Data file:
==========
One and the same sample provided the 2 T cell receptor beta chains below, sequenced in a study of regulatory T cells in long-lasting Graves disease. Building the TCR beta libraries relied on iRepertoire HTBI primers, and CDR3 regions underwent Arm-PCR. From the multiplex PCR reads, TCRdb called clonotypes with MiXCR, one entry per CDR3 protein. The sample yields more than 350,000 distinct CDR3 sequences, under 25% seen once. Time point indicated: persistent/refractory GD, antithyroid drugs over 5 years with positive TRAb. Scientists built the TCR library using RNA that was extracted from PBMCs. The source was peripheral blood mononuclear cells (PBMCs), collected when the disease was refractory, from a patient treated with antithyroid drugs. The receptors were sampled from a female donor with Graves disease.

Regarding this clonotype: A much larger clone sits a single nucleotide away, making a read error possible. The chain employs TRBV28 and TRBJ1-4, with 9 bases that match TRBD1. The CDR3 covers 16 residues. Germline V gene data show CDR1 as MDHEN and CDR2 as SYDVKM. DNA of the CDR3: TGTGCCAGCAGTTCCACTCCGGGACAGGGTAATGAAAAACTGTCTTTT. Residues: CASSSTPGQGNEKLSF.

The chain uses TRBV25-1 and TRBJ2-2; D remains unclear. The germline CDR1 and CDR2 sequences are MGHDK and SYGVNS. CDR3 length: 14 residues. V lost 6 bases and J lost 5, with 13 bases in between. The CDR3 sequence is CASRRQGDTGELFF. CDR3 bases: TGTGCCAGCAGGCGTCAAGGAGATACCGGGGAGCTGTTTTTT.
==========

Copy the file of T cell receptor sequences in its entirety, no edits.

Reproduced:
One and the same sample provided the 2 T cell receptor beta chains below, sequenced in a study of regulatory T cells in long-lasting Graves disease. Building the TCR beta libraries relied on iRepertoire HTBI primers, and CDR3 regions underwent Arm-PCR. From the multiplex PCR reads, TCRdb called clonotypes with MiXCR, one entry per CDR3 protein. The sample yields more than 350,000 distinct CDR3 sequences, under 25% seen once. Time point indicated: persistent/refractory GD, antithyroid drugs over 5 years with positive TRAb. Scientists built the TCR library using RNA that was extracted from PBMCs. The source was peripheral blood mononuclear cells (PBMCs), collected when the disease was refractory, from a patient treated with antithyroid drugs. The receptors were sampled from a female donor with Graves disease.

Regarding this clonotype: A much larger clone sits a single nucleotide away, making a read error possible. The chain employs TRBV28 and TRBJ1-4, with 9 bases that match TRBD1. The CDR3 covers 16 residues. Germline V gene data show CDR1 as MDHEN and CDR2 as SYDVKM. DNA of the CDR3: TGTGCCAGCAGTTCCACTCCGGGACAGGGTAATGAAAAACTGTCTTTT. Residues: CASSSTPGQGNEKLSF.

The chain uses TRBV25-1 and TRBJ2-2; D remains unclear. The germline CDR1 and CDR2 sequences are MGHDK and SYGVNS. CDR3 length: 14 residues. V lost 6 bases and J lost 5, with 13 bases in between. The CDR3 sequence is CASRRQGDTGELFF. CDR3 bases: TGTGCCAGCAGGCGTCAAGGAGATACCGGGGAGCTGTTTTTT.